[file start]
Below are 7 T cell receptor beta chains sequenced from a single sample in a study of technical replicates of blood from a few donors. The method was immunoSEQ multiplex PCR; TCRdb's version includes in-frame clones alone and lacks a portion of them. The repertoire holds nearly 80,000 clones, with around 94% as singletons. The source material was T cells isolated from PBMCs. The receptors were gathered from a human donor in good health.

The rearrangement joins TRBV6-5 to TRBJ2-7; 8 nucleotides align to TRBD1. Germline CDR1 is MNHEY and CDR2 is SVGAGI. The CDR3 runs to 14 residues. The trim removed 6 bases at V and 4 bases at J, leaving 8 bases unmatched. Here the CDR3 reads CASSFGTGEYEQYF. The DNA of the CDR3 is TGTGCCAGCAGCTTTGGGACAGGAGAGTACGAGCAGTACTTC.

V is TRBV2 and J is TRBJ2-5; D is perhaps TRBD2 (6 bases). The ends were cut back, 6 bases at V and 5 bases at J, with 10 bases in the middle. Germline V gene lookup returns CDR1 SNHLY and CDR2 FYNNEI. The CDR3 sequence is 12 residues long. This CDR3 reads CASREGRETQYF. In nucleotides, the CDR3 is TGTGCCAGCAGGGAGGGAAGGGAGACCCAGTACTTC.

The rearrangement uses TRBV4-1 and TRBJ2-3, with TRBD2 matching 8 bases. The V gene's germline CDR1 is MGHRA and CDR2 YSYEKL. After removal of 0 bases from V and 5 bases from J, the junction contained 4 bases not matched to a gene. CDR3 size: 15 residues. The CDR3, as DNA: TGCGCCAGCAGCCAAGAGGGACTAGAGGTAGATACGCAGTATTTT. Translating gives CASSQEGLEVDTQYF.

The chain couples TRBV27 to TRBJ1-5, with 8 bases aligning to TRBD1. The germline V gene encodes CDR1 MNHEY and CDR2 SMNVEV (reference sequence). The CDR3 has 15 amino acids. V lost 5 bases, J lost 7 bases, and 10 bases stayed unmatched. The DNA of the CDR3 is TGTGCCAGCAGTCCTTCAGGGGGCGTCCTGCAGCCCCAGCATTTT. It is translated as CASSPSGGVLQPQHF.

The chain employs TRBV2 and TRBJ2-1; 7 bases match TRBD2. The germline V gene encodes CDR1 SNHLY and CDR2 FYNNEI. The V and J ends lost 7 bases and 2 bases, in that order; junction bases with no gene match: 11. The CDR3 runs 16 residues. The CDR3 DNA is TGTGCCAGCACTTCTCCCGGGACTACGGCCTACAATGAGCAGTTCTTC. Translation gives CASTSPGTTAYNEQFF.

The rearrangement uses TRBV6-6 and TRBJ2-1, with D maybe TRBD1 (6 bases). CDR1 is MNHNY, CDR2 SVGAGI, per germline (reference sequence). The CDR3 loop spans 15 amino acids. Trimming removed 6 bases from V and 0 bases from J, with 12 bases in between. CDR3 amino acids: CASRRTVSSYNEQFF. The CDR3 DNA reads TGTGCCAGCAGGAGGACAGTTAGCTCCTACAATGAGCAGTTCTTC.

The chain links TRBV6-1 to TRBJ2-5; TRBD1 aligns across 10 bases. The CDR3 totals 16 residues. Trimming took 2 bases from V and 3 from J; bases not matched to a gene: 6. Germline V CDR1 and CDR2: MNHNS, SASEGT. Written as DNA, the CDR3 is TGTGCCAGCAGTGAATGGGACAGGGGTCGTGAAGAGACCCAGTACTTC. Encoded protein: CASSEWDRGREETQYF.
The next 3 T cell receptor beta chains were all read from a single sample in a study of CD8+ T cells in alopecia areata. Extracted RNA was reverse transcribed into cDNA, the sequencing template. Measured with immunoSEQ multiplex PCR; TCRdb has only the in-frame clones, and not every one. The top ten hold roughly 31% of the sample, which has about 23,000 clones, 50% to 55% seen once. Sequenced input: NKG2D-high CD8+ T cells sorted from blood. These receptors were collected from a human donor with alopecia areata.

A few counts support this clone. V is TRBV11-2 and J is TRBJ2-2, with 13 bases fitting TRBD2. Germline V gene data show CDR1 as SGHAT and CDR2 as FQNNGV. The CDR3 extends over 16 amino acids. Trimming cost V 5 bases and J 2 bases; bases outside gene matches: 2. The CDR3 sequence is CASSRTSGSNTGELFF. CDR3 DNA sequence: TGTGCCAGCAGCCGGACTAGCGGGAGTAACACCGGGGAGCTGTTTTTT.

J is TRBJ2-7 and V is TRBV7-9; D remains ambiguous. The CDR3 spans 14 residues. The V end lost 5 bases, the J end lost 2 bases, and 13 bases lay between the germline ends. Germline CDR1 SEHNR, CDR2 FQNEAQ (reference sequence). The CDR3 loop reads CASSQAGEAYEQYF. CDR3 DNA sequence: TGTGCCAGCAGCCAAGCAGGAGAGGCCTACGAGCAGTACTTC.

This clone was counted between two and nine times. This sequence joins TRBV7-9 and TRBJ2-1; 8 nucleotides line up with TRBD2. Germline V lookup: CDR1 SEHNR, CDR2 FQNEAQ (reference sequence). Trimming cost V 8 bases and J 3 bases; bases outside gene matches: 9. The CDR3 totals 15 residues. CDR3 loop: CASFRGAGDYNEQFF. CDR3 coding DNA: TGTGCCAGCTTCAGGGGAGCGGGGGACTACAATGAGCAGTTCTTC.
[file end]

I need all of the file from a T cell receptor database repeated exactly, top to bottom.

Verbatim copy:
Below are 7 T cell receptor beta chains sequenced from a single sample in a study of technical replicates of blood from a few donors. The method was immunoSEQ multiplex PCR; TCRdb's version includes in-frame clones alone and lacks a portion of them. The repertoire holds nearly 80,000 clones, with around 94% as singletons. The source material was T cells isolated from PBMCs. The receptors were gathered from a human donor in good health.

The rearrangement joins TRBV6-5 to TRBJ2-7; 8 nucleotides align to TRBD1. Germline CDR1 is MNHEY and CDR2 is SVGAGI. The CDR3 runs to 14 residues. The trim removed 6 bases at V and 4 bases at J, leaving 8 bases unmatched. Here the CDR3 reads CASSFGTGEYEQYF. The DNA of the CDR3 is TGTGCCAGCAGCTTTGGGACAGGAGAGTACGAGCAGTACTTC.

V is TRBV2 and J is TRBJ2-5; D is perhaps TRBD2 (6 bases). The ends were cut back, 6 bases at V and 5 bases at J, with 10 bases in the middle. Germline V gene lookup returns CDR1 SNHLY and CDR2 FYNNEI. The CDR3 sequence is 12 residues long. This CDR3 reads CASREGRETQYF. In nucleotides, the CDR3 is TGTGCCAGCAGGGAGGGAAGGGAGACCCAGTACTTC.

The rearrangement uses TRBV4-1 and TRBJ2-3, with TRBD2 matching 8 bases. The V gene's germline CDR1 is MGHRA and CDR2 YSYEKL. After removal of 0 bases from V and 5 bases from J, the junction contained 4 bases not matched to a gene. CDR3 size: 15 residues. The CDR3, as DNA: TGCGCCAGCAGCCAAGAGGGACTAGAGGTAGATACGCAGTATTTT. Translating gives CASSQEGLEVDTQYF.

The chain couples TRBV27 to TRBJ1-5, with 8 bases aligning to TRBD1. The germline V gene encodes CDR1 MNHEY and CDR2 SMNVEV (reference sequence). The CDR3 has 15 amino acids. V lost 5 bases, J lost 7 bases, and 10 bases stayed unmatched. The DNA of the CDR3 is TGTGCCAGCAGTCCTTCAGGGGGCGTCCTGCAGCCCCAGCATTTT. It is translated as CASSPSGGVLQPQHF.

The chain employs TRBV2 and TRBJ2-1; 7 bases match TRBD2. The germline V gene encodes CDR1 SNHLY and CDR2 FYNNEI. The V and J ends lost 7 bases and 2 bases, in that order; junction bases with no gene match: 11. The CDR3 runs 16 residues. The CDR3 DNA is TGTGCCAGCACTTCTCCCGGGACTACGGCCTACAATGAGCAGTTCTTC. Translation gives CASTSPGTTAYNEQFF.

The rearrangement uses TRBV6-6 and TRBJ2-1, with D maybe TRBD1 (6 bases). CDR1 is MNHNY, CDR2 SVGAGI, per germline (reference sequence). The CDR3 loop spans 15 amino acids. Trimming removed 6 bases from V and 0 bases from J, with 12 bases in between. CDR3 amino acids: CASRRTVSSYNEQFF. The CDR3 DNA reads TGTGCCAGCAGGAGGACAGTTAGCTCCTACAATGAGCAGTTCTTC.

The chain links TRBV6-1 to TRBJ2-5; TRBD1 aligns across 10 bases. The CDR3 totals 16 residues. Trimming took 2 bases from V and 3 from J; bases not matched to a gene: 6. Germline V CDR1 and CDR2: MNHNS, SASEGT. Written as DNA, the CDR3 is TGTGCCAGCAGTGAATGGGACAGGGGTCGTGAAGAGACCCAGTACTTC. Encoded protein: CASSEWDRGREETQYF.
The next 3 T cell receptor beta chains were all read from a single sample in a study of CD8+ T cells in alopecia areata. Extracted RNA was reverse transcribed into cDNA, the sequencing template. Measured with immunoSEQ multiplex PCR; TCRdb has only the in-frame clones, and not every one. The top ten hold roughly 31% of the sample, which has about 23,000 clones, 50% to 55% seen once. Sequenced input: NKG2D-high CD8+ T cells sorted from blood. These receptors were collected from a human donor with alopecia areata.

A few counts support this clone. V is TRBV11-2 and J is TRBJ2-2, with 13 bases fitting TRBD2. Germline V gene data show CDR1 as SGHAT and CDR2 as FQNNGV. The CDR3 extends over 16 amino acids. Trimming cost V 5 bases and J 2 bases; bases outside gene matches: 2. The CDR3 sequence is CASSRTSGSNTGELFF. CDR3 DNA sequence: TGTGCCAGCAGCCGGACTAGCGGGAGTAACACCGGGGAGCTGTTTTTT.

J is TRBJ2-7 and V is TRBV7-9; D remains ambiguous. The CDR3 spans 14 residues. The V end lost 5 bases, the J end lost 2 bases, and 13 bases lay between the germline ends. Germline CDR1 SEHNR, CDR2 FQNEAQ (reference sequence). The CDR3 loop reads CASSQAGEAYEQYF. CDR3 DNA sequence: TGTGCCAGCAGCCAAGCAGGAGAGGCCTACGAGCAGTACTTC.

This clone was counted between two and nine times. This sequence joins TRBV7-9 and TRBJ2-1; 8 nucleotides line up with TRBD2. Germline V lookup: CDR1 SEHNR, CDR2 FQNEAQ (reference sequence). Trimming cost V 8 bases and J 3 bases; bases outside gene matches: 9. The CDR3 totals 15 residues. CDR3 loop: CASFRGAGDYNEQFF. CDR3 coding DNA: TGTGCCAGCTTCAGGGGAGCGGGGGACTACAATGAGCAGTTCTTC.